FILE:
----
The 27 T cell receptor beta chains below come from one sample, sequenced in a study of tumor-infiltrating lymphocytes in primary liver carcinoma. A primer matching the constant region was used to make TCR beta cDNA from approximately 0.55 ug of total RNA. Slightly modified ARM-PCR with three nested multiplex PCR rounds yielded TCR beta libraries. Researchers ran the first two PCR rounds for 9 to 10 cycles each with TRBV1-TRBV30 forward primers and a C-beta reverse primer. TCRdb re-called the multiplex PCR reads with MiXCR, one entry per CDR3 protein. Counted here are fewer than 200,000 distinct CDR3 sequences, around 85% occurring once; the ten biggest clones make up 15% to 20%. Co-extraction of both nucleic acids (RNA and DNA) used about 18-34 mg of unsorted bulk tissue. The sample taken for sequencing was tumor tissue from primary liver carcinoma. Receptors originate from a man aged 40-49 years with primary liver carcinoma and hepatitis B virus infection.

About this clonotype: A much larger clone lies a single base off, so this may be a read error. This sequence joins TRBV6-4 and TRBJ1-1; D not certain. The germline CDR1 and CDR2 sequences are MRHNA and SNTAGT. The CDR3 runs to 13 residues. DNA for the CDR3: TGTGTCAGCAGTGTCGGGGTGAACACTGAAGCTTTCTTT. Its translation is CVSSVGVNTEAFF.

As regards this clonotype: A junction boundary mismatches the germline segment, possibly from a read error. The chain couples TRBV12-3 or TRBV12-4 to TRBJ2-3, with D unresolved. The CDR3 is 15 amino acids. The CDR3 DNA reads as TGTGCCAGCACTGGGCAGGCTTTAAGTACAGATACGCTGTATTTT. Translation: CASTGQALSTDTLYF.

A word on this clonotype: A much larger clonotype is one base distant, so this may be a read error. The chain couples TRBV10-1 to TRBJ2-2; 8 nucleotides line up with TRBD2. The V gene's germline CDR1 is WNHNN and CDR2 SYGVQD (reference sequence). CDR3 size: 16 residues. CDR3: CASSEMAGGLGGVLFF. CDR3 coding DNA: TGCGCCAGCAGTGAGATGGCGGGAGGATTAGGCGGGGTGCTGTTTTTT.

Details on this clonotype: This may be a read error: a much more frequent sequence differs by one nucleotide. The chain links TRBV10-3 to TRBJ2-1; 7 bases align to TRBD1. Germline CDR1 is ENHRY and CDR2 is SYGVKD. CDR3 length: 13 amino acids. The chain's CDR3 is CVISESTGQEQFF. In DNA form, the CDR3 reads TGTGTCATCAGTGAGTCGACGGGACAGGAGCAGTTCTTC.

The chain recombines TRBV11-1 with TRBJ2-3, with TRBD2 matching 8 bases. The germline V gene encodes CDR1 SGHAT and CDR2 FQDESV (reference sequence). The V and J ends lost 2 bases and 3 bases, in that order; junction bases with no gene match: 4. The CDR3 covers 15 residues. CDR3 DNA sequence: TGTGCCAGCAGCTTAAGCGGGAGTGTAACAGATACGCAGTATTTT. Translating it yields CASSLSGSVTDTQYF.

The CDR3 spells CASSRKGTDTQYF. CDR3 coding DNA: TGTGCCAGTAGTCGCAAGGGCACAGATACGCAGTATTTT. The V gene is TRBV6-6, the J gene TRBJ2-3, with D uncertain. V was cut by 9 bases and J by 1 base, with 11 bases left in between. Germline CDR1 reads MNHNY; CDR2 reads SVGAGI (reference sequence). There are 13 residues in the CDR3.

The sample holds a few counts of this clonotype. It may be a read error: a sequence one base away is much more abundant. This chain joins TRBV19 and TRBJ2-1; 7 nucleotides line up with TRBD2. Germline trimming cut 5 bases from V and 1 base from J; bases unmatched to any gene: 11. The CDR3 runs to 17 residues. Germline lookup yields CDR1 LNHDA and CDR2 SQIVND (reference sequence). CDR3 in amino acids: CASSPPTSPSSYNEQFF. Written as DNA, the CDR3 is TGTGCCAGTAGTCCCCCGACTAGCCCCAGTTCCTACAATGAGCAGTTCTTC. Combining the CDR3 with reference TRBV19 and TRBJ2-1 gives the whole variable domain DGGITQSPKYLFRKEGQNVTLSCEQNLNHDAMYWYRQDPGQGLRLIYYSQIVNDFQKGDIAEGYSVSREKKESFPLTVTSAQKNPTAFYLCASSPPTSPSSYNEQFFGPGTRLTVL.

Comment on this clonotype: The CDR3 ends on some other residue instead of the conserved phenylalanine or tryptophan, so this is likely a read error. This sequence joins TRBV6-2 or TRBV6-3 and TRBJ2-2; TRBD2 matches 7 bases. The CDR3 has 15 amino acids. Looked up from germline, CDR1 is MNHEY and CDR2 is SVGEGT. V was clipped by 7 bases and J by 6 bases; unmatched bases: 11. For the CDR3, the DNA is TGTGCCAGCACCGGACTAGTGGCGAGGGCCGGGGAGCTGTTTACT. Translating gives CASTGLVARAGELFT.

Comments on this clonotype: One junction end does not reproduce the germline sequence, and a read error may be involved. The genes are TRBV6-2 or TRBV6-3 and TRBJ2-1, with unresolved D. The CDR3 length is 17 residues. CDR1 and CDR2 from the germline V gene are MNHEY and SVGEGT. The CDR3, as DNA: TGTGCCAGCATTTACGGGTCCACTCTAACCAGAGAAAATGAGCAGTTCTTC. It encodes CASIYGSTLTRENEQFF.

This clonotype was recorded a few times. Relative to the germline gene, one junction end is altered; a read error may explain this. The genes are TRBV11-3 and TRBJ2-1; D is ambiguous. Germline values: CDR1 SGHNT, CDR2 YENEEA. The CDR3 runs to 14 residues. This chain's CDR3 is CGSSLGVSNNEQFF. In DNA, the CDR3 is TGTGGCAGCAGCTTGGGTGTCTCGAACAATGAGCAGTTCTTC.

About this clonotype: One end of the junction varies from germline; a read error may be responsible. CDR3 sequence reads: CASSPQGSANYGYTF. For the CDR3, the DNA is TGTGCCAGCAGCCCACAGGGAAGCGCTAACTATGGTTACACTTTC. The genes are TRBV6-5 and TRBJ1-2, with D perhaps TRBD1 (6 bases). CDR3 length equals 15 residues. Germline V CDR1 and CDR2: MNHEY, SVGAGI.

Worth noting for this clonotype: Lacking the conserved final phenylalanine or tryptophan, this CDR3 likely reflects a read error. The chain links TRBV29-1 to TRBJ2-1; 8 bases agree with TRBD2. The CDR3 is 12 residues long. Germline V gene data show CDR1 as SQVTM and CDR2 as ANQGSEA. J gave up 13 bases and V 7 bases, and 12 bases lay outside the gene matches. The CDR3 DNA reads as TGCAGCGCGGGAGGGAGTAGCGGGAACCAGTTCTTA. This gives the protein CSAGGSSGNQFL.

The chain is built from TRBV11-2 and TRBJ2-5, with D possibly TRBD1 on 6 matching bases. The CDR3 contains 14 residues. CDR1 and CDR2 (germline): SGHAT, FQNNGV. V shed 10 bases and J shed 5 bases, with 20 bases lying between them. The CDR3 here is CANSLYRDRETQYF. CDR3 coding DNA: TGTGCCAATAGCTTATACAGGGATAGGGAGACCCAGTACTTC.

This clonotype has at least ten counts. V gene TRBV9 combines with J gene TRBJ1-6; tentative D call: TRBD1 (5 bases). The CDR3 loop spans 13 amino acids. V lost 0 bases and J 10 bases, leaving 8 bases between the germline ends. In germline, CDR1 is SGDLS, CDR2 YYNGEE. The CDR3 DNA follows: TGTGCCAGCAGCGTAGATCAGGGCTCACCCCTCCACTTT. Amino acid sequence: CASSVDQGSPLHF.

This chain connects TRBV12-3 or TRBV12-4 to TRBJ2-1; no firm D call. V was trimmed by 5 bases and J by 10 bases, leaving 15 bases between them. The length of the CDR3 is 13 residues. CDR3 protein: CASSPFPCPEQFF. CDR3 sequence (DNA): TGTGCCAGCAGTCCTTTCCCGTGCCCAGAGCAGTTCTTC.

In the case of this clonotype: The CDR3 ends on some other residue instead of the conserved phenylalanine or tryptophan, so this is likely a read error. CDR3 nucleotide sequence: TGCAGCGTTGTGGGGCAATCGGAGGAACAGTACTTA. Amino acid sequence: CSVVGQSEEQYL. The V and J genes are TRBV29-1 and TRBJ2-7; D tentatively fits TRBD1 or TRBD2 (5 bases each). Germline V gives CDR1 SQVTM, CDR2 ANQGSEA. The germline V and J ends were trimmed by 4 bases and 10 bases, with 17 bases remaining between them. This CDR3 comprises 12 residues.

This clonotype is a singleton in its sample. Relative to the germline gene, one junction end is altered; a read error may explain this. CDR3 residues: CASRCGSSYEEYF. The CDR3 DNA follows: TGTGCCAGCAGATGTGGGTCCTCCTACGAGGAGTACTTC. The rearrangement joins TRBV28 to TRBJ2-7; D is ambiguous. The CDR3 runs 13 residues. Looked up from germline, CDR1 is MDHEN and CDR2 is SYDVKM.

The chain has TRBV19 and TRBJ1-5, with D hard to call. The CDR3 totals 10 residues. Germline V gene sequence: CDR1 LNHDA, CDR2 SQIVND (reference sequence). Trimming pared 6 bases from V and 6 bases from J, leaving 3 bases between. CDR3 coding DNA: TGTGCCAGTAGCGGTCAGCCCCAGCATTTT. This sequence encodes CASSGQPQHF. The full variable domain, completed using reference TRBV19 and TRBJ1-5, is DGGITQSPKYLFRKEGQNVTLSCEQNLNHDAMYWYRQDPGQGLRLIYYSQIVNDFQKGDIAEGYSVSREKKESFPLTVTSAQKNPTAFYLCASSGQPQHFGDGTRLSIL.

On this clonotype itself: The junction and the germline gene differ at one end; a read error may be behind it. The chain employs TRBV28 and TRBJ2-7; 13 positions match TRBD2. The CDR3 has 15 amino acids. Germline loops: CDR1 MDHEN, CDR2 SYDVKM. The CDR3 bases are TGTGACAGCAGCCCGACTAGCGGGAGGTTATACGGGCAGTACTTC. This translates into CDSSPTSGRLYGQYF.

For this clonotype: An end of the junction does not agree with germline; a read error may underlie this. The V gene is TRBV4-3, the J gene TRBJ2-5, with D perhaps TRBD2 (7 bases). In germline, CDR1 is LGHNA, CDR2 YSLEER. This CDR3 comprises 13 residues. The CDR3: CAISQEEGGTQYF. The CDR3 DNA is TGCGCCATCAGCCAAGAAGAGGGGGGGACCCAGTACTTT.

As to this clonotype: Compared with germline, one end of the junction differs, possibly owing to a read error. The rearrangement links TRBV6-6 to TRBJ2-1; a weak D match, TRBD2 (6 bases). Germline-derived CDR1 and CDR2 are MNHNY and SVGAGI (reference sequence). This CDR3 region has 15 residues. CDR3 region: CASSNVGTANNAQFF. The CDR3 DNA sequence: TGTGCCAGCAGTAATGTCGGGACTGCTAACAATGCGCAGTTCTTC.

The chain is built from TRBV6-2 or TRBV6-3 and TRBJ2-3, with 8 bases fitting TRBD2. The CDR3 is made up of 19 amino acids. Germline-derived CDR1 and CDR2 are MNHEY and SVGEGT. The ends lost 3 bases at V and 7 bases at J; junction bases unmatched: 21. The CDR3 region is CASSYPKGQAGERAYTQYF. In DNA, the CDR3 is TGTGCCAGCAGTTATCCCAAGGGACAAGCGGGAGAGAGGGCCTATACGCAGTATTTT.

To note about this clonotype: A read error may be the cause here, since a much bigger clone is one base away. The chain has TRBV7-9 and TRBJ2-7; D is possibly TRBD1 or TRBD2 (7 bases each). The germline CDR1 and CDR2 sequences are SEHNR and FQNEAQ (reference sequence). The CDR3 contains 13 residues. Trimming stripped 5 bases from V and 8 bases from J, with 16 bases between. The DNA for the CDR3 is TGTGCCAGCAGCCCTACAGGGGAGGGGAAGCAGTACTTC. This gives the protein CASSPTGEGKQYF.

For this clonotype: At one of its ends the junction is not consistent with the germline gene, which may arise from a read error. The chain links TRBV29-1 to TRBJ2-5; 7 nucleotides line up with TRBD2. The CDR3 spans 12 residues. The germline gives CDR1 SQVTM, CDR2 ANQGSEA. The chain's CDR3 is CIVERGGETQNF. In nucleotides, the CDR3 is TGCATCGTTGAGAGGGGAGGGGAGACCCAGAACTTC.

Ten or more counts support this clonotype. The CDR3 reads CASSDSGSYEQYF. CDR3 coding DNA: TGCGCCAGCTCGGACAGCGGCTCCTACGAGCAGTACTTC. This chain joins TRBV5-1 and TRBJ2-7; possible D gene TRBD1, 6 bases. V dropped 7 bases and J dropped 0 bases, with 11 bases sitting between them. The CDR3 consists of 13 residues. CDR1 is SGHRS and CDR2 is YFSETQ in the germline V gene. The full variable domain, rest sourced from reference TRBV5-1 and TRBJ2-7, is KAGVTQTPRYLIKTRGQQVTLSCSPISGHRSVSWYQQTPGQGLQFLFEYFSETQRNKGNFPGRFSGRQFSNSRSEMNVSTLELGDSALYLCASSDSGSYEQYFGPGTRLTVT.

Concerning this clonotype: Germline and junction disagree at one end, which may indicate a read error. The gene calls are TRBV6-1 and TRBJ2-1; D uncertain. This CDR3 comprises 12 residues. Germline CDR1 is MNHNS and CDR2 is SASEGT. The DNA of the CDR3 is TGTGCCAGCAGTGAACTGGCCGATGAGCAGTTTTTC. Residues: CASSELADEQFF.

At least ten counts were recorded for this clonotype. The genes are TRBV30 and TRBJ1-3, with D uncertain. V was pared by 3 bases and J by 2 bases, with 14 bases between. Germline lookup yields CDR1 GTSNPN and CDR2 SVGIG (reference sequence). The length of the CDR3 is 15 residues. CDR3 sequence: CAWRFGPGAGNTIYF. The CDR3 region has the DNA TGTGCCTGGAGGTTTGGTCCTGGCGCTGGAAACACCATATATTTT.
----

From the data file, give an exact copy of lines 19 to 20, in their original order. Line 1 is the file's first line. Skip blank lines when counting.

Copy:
The chain has TRBV19 and TRBJ1-5, with D hard to call. The CDR3 totals 10 residues. Germline V gene sequence: CDR1 LNHDA, CDR2 SQIVND (reference sequence). Trimming pared 6 bases from V and 6 bases from J, leaving 3 bases between. CDR3 coding DNA: TGTGCCAGTAGCGGTCAGCCCCAGCATTTT. This sequence encodes CASSGQPQHF. The full variable domain, completed using reference TRBV19 and TRBJ1-5, is DGGITQSPKYLFRKEGQNVTLSCEQNLNHDAMYWYRQDPGQGLRLIYYSQIVNDFQKGDIAEGYSVSREKKESFPLTVTSAQKNPTAFYLCASSGQPQHFGDGTRLSIL.

On this clonotype itself: The junction and the germline gene differ at one end; a read error may be behind it. The chain employs TRBV28 and TRBJ2-7; 13 positions match TRBD2. The CDR3 has 15 amino acids. Germline loops: CDR1 MDHEN, CDR2 SYDVKM. The CDR3 bases are TGTGACAGCAGCCCGACTAGCGGGAGGTTATACGGGCAGTACTTC. This translates into CDSSPTSGRLYGQYF.